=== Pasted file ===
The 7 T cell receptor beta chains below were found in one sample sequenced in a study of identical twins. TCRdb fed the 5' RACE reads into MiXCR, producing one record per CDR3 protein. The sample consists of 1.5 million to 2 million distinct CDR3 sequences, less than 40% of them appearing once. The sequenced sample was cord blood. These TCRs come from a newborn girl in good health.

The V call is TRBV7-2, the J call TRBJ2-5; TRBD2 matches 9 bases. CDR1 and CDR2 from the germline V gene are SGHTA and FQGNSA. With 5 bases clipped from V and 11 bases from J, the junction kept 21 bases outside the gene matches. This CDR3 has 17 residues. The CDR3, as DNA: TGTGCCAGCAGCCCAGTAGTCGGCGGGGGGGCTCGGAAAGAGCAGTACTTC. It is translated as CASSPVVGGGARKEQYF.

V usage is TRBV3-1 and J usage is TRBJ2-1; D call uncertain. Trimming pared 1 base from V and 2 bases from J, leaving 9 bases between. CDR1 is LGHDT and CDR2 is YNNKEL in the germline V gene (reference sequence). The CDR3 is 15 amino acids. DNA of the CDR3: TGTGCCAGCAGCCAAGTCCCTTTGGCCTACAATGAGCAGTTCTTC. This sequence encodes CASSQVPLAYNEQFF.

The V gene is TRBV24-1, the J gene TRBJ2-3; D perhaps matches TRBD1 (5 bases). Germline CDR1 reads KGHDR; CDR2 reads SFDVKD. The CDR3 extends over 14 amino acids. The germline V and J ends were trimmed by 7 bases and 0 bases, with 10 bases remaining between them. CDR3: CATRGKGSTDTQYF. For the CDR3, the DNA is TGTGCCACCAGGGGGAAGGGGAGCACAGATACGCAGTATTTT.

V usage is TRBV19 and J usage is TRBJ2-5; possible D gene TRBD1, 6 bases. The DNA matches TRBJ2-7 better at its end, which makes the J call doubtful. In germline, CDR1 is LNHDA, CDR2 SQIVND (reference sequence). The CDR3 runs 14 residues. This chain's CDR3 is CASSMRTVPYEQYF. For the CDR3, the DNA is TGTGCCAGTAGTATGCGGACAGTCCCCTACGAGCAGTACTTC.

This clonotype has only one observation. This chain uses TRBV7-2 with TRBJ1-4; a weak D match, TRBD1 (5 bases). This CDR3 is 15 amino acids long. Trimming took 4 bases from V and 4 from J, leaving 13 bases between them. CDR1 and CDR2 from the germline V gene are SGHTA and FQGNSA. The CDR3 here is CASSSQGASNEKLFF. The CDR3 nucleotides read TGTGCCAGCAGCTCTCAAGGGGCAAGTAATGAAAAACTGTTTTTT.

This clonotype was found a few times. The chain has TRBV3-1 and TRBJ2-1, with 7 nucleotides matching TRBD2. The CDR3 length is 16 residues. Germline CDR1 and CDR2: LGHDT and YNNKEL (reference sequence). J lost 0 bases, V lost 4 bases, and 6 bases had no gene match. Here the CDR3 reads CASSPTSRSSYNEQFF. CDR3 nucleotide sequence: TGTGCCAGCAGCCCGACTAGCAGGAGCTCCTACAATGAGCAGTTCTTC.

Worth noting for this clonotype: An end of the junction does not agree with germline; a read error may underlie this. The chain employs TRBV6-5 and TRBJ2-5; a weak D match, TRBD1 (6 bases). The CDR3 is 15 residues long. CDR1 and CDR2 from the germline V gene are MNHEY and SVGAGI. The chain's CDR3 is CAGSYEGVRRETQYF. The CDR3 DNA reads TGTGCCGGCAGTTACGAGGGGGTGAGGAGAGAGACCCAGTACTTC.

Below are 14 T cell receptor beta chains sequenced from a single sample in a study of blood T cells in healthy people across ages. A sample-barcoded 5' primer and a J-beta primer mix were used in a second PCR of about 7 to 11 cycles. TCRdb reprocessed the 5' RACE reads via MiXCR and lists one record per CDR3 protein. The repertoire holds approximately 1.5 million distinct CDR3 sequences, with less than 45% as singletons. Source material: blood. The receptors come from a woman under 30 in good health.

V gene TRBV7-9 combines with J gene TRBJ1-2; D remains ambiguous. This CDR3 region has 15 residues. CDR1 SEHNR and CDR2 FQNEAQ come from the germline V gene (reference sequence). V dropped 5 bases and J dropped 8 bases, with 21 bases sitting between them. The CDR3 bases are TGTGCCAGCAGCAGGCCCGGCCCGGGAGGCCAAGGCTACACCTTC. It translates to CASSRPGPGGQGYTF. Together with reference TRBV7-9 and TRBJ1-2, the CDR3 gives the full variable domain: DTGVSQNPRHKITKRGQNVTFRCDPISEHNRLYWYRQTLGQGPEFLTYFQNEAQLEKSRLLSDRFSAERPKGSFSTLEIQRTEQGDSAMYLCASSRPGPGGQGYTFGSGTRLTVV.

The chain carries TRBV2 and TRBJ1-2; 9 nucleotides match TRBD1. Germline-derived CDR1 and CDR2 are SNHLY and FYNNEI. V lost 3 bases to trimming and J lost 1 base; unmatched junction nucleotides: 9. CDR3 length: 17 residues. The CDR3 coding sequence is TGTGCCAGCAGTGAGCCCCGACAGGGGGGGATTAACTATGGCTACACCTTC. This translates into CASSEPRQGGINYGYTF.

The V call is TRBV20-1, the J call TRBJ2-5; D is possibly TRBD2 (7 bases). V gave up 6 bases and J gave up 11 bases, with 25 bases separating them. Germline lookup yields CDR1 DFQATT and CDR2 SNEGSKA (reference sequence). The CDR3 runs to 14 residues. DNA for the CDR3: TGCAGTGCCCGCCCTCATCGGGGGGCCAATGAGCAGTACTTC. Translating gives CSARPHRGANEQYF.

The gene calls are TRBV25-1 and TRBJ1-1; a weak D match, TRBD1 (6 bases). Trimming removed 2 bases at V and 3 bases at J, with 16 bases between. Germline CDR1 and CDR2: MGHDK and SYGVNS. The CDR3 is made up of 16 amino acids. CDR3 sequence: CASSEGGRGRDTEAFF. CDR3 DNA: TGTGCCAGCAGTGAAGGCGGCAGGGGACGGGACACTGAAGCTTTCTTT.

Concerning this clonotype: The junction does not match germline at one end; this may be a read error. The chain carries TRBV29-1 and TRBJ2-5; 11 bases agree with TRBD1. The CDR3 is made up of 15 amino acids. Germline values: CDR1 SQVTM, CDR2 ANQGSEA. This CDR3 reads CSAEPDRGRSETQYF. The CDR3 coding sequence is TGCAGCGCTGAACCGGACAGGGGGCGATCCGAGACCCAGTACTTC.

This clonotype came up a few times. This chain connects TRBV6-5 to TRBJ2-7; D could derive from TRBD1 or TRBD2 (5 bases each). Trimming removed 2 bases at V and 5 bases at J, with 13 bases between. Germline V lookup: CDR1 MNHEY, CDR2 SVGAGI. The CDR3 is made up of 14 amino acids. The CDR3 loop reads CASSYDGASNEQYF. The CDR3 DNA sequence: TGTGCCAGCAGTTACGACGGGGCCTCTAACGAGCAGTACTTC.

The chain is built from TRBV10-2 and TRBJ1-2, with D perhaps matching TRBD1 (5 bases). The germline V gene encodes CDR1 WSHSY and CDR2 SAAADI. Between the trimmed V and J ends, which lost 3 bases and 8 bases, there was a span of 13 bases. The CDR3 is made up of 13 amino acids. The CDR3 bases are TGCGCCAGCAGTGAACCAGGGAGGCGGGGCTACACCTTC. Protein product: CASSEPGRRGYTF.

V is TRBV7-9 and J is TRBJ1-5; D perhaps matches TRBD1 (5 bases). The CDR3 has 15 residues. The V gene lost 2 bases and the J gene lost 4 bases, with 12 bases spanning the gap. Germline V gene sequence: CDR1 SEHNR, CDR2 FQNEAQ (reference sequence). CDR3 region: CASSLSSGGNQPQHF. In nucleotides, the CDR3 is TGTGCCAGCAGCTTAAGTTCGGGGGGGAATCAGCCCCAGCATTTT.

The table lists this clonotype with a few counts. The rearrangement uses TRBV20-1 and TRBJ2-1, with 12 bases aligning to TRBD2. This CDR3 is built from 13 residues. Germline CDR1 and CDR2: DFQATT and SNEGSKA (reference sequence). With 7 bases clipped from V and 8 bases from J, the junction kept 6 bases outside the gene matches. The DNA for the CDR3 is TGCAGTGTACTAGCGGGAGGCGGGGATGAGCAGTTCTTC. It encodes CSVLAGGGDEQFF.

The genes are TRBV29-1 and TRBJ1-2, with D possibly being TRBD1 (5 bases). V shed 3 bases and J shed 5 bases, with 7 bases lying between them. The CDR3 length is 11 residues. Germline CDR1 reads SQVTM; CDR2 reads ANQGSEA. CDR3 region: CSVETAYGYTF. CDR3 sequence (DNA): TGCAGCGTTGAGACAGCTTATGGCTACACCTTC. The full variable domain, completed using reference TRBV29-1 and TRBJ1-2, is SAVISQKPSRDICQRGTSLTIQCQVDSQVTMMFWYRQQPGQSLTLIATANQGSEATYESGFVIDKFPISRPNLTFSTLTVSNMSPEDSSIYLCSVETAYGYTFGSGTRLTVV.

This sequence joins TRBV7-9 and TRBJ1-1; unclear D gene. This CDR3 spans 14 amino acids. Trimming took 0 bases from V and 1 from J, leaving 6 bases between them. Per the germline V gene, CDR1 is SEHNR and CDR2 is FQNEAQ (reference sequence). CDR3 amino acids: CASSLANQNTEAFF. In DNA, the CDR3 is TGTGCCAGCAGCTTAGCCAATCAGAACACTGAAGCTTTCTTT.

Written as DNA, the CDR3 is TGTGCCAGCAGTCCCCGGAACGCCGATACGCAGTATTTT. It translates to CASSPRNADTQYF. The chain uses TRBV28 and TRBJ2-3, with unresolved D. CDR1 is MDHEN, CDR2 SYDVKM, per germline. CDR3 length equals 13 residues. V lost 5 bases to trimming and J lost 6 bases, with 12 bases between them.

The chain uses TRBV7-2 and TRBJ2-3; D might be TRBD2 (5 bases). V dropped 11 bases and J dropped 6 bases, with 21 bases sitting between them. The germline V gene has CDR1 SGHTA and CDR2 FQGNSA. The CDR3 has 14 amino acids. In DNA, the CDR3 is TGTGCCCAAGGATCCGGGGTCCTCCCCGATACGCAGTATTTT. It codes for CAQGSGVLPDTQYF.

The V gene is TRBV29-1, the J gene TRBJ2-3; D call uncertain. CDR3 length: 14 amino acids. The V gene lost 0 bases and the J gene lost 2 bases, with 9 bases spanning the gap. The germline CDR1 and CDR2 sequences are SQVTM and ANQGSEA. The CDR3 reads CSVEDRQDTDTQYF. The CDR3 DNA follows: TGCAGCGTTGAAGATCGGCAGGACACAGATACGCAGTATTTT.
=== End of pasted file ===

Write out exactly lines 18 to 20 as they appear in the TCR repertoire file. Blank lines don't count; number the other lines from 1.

The table lists this clonotype with a few counts. The rearrangement uses TRBV20-1 and TRBJ2-1, with 12 bases aligning to TRBD2. This CDR3 is built from 13 residues. Germline CDR1 and CDR2: DFQATT and SNEGSKA (reference sequence). With 7 bases clipped from V and 8 bases from J, the junction kept 6 bases outside the gene matches. The DNA for the CDR3 is TGCAGTGTACTAGCGGGAGGCGGGGATGAGCAGTTCTTC. It encodes CSVLAGGGDEQFF.

The genes are TRBV29-1 and TRBJ1-2, with D possibly being TRBD1 (5 bases). V shed 3 bases and J shed 5 bases, with 7 bases lying between them. The CDR3 length is 11 residues. Germline CDR1 reads SQVTM; CDR2 reads ANQGSEA. CDR3 region: CSVETAYGYTF. CDR3 sequence (DNA): TGCAGCGTTGAGACAGCTTATGGCTACACCTTC. The full variable domain, completed using reference TRBV29-1 and TRBJ1-2, is SAVISQKPSRDICQRGTSLTIQCQVDSQVTMMFWYRQQPGQSLTLIATANQGSEATYESGFVIDKFPISRPNLTFSTLTVSNMSPEDSSIYLCSVETAYGYTFGSGTRLTVV.

This sequence joins TRBV7-9 and TRBJ1-1; unclear D gene. This CDR3 spans 14 amino acids. Trimming took 0 bases from V and 1 from J, leaving 6 bases between them. Per the germline V gene, CDR1 is SEHNR and CDR2 is FQNEAQ (reference sequence). CDR3 amino acids: CASSLANQNTEAFF. In DNA, the CDR3 is TGTGCCAGCAGCTTAGCCAATCAGAACACTGAAGCTTTCTTT.